As Donald Trump continues promoting his idea of building a wall between the US and Mexico it’s heartening to see that there are some people taking a different approach. Through The Repellent Fence: A Land Art Film is a documentary about a land art installation that attempted to reinforce the notion that borders are an arbitrary idea and that some fences cannot divide people. This is ultimately an insightful and hopeful tale about an important and relevant issue in politics.
This film is directed by Sam Wainwright Douglas who made the 2016 SXSW Audience Award winning documentary, Honky Tonk Heaven. In Through The Repellent Fence, Douglas follows an inter-disciplinary artist/activist collective named Post-Commodity. The group is made up of three Native Americans: Cristóbal Martínez (Chicano), Kade L. Twist (Cherokee) and Raven Chacon (Navajo) as they go through the process with the help of some volunteers of assembling the land art installation, The Repellent Fence.
This artwork was a 2m long installation that ran perpendicular to the US/Mexico border for four days in 2015. It consisted of 28 large, helium-filled balloons. Half of these spanned communities in the US and the other half spanned communities in Mexico. It was designed as a way of reflecting on why some people attempt to create artificial barriers. It also tried to suture together all of the different communities that it touched.
The balloons in this installation were a play on the ones that are sold and used by people to keep birds out of their gardens. These balloons feature a symbol called the “open eye” and they don’t always work at keeping these creatures away. In the context of the artwork, the balloons are symbolic of the previous acts that were taken out in order to marginalise, repel and destroy the culture of the indigenous people living within and beyond the different country’s borders in the Americas. In using the image of the “open eye” these indigenous artists were seeking to reclaim their own iconography and make this a piece of land art that was very much rooted in a tribal context.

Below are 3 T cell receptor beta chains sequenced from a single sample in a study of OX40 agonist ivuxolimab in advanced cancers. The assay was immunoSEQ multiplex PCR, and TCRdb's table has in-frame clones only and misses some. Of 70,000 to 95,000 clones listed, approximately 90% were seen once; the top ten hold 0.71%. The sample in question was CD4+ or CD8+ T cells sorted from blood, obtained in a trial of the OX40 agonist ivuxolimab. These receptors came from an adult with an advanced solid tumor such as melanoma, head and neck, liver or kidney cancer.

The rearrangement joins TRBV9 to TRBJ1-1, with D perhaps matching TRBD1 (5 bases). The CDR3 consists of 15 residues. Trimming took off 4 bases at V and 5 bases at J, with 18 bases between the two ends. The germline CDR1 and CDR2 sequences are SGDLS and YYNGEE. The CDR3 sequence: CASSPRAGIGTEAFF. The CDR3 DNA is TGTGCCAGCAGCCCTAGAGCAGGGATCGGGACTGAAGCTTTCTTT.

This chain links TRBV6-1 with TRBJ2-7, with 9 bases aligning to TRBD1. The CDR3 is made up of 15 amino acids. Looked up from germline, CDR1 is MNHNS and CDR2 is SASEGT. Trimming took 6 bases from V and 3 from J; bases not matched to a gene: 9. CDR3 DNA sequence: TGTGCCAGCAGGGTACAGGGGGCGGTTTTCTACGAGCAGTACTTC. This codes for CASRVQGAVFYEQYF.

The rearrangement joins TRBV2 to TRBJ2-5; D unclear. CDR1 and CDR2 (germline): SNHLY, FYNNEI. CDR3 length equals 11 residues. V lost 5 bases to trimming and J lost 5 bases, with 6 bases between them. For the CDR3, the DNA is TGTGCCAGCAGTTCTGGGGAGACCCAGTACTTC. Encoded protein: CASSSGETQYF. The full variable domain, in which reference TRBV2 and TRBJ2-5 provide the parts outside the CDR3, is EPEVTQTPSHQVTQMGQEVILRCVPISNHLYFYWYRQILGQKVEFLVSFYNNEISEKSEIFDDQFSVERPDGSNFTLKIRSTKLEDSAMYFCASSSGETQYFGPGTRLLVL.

This documentary also includes some information about land art in general and gives a brief history of this art movement that really only began in the 1950s and 1960s. There are scenes showing Robert Smithson’s Spiral Jetty and Nancy Holt’s Sun Tunnels. There are also interviews with art writer Lucy Lippard and Matt Coolidge of the Center for Land Use Interpretation. We also follow Chris Taylor from Texas Tech University as he – like the other participants – gives context, history and other information about these incredible land art installations.
The Repellent Fence is a film with an important message and one that seems to become more urgent through these fearful times. It observes how we should all collaborate and work together with the land and not attempt to control people, nature and other things. This film is ultimately a warm, inspiring and feel-good documentary about what can happen when individuals come and work together to restore power to the people.
Review Score: THREE AND A HALF STARS (OUT OF FIVE)
Originally published on 12 March 2017 at the following website: http://iris.theaureview.com/sxsw-film-review-through-the-repellent-fence-usa-2017-uses-art-to-make-an-important-political-statement/
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